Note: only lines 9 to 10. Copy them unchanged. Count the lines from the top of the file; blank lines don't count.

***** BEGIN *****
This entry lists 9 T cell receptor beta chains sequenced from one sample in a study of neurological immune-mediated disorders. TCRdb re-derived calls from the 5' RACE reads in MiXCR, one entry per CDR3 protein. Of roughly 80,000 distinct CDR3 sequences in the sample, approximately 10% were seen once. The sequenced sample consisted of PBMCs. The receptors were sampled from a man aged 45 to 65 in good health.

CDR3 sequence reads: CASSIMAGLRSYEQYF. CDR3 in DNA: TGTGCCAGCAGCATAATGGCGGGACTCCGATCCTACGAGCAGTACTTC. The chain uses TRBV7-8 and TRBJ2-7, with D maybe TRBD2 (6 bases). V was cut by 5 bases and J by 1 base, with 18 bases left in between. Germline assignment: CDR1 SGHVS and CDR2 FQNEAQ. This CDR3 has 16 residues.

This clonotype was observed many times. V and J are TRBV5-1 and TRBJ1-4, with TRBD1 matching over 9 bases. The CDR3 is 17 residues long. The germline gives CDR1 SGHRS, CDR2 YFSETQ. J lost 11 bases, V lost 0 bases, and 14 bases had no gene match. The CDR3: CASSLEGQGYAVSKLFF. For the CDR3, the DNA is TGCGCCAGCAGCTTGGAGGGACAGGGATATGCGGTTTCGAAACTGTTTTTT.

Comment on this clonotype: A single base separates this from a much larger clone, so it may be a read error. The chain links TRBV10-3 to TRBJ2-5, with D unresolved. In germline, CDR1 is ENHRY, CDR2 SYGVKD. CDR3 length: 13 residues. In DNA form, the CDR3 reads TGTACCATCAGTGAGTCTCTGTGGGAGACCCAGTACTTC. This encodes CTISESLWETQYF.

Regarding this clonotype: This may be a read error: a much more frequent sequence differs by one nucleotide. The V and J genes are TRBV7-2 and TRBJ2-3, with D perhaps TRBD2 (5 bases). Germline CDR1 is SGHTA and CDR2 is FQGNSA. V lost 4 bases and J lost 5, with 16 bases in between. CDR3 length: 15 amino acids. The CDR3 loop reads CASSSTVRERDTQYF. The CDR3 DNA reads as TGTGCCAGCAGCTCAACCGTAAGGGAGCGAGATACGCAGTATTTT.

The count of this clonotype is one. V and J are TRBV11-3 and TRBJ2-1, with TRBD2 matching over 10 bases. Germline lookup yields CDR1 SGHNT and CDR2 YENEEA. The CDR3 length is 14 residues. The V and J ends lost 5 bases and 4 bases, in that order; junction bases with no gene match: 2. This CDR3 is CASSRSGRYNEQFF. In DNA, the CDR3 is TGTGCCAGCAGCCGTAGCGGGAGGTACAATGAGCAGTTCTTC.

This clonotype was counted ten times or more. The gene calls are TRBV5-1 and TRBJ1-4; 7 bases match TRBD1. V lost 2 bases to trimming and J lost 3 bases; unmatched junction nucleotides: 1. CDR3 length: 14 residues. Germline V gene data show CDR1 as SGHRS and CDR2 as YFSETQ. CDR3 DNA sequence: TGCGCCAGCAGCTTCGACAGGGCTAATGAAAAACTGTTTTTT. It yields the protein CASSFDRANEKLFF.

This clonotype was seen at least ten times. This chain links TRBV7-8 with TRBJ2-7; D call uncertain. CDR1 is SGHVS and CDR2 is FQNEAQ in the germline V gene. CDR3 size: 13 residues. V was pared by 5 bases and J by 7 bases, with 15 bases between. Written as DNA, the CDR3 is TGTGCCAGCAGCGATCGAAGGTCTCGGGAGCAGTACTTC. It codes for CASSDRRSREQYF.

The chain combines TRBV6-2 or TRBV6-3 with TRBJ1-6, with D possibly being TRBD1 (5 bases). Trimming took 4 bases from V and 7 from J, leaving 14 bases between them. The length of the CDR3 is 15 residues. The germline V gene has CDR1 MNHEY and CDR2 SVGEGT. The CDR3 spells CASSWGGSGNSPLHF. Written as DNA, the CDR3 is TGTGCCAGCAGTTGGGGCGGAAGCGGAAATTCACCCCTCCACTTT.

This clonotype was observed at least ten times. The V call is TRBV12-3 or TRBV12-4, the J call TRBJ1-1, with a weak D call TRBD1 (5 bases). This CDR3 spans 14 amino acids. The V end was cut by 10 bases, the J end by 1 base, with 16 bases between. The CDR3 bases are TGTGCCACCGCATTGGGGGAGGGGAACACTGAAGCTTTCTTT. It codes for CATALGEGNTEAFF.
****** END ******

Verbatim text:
The chain combines TRBV6-2 or TRBV6-3 with TRBJ1-6, with D possibly being TRBD1 (5 bases). Trimming took 4 bases from V and 7 from J, leaving 14 bases between them. The length of the CDR3 is 15 residues. The germline V gene has CDR1 MNHEY and CDR2 SVGEGT. The CDR3 spells CASSWGGSGNSPLHF. Written as DNA, the CDR3 is TGTGCCAGCAGTTGGGGCGGAAGCGGAAATTCACCCCTCCACTTT.

This clonotype was observed at least ten times. The V call is TRBV12-3 or TRBV12-4, the J call TRBJ1-1, with a weak D call TRBD1 (5 bases). This CDR3 spans 14 amino acids. The V end was cut by 10 bases, the J end by 1 base, with 16 bases between. The CDR3 bases are TGTGCCACCGCATTGGGGGAGGGGAACACTGAAGCTTTCTTT. It codes for CATALGEGNTEAFF.